All our upper grades math classes engaged in fieldwork throughout the city, interacting with professionals who use data in real world contexts and discussing important topics connected with mathematics including the dynamics of design and persistence in a field with few minorities and women.
In Algebra, students conducted fieldwork around two essential questions: “How do organizations find and represent important data?” and “How can data be used to help the world around us?” Students learned about data firsthand from different non-profits and companies across the city. They heard from professionals and experts about how data is used and analyzed within these companies and then came back to school to watch a documentary about data’s use in the world. Our fieldwork sites included Nielsen (media insight firm), Maslansky + Partners (advertising firm), Tapad (marketing technology firm), NY Times (media company), and Center for New York City Affairs (an applied policy research institute). The fieldwork was an introduction to data analysis as a springboard for what students will be doing in the current algebra unit. Students asked the experts why their organization collected data, what types of data, how the data is collected, how the data is visually represented, and how the data analysis helps clients. Back at school, students identified connections between their fieldwork site and classwork and their lives as New Yorkers. Then students discussed Why do you think rulers/leaders want to collect statistics?
In PreCalculus, students visited professionals in math related careers. Students first visited KPMG (a global network of professional firms providing Audit, Tax and Advisory services) where our students were hosted by accountant Alfredo Gonzalez (Brooklyn Collaborative graduate, Class of 2009). Then in the afternoon, they visited the City Comptroller’s Office.
In Algebra 2, students were introduced to STEAM careers through a three day intensive that culminated in going out into the field to do design research. During today’s ET, students visited a museum (either Museum of Art and Design or Museum of Modern Art) and Central Park, focusing on the essential question: “What things in the built environment make me curious and inspire wonder?” Students documented their experiences through qualitative research including sketching and written observations. Students designed an ideal park and museum experience with users in mind, after asking open questions to users in those spaces about how and why they use the place.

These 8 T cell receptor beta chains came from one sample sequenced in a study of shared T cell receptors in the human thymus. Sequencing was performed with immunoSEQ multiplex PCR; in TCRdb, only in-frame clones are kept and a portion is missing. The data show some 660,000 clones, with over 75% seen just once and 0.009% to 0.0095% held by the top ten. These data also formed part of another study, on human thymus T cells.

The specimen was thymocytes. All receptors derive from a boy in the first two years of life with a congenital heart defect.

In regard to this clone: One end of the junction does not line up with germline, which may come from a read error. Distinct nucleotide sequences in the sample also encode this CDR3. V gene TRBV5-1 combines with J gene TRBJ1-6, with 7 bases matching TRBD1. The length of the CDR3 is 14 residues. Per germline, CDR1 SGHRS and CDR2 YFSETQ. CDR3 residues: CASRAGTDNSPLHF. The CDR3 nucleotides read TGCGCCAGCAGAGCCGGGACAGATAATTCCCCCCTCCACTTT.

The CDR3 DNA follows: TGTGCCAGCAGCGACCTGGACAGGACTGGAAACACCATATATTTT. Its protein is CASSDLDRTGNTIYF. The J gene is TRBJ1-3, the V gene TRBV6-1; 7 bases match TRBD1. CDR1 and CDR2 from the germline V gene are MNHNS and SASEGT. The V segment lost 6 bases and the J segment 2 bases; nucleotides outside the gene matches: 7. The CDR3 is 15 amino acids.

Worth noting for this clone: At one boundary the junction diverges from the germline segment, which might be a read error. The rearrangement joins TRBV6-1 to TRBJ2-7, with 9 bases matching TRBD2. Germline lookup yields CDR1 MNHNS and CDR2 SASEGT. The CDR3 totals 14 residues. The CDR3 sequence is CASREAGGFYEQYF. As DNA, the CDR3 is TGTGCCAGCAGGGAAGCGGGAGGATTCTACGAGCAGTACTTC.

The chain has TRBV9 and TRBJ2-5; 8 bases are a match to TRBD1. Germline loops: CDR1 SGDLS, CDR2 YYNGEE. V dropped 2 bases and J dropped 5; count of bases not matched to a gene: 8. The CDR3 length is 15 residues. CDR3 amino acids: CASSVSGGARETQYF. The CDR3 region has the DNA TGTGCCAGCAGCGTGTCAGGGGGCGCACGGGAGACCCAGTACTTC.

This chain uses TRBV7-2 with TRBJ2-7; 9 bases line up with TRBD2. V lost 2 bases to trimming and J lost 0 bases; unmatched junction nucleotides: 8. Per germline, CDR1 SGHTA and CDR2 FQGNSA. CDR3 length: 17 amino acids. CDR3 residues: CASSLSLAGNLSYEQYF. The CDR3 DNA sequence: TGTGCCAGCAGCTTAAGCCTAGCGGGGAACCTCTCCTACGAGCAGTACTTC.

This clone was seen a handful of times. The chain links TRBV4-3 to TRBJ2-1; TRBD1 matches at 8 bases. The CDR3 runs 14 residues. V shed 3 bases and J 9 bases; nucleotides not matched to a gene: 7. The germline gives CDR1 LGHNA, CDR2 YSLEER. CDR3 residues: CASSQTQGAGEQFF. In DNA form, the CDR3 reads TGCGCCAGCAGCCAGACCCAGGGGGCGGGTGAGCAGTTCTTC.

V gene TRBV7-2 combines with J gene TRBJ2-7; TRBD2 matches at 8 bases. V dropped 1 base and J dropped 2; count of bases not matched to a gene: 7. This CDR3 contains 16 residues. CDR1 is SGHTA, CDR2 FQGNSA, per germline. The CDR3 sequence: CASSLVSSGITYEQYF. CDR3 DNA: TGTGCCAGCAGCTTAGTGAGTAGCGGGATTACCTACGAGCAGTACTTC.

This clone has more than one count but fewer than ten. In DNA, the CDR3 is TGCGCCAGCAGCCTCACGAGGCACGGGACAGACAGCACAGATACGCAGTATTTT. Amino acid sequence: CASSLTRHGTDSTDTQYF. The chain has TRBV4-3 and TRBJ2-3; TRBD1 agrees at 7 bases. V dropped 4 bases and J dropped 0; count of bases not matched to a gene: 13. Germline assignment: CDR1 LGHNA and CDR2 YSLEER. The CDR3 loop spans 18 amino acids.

CUNY MATH AND CALCULUS
In CUNY Math and Calculus, students discussed and watched the film “Hidden Figures.” The movie portrays Katherine Johnson, Mary Jackson and Dorothy Vaughan, black female mathematicians who played an integral part in NASA’s space-race successes, but their collective contribution was largely left out of the history books. First, students simulated the issues that NASA faced in the movie by breaking into groups representing the astronauts and “Ground Control” and playing some interactive games. Then students watched the film. Afterwards, students discussed the challenges these women faced in their careers as intersectional minorities, and how they persisted regardless of the obstacles they faced. Students discussed “What drives people to persist when faced with obstacles?” and “What can I learn from how these women persisted in their careers despite the challenges they faced?”
In Geometry, students applied their understanding of trigonometric ratios to find the heights of famous buildings in midtown Manhattan. Students made their calculations using just simple clinometers and tape measures. Students also read about the history of the building in the city. Buildings measured by students included the Bank Of America Building, New York Times Building, and the AXA Equitable Center. Then they watched the documentary Big Bigger Biggest to learn more about how geometry is used in architecture and engineering designs of skyscrapers around the world.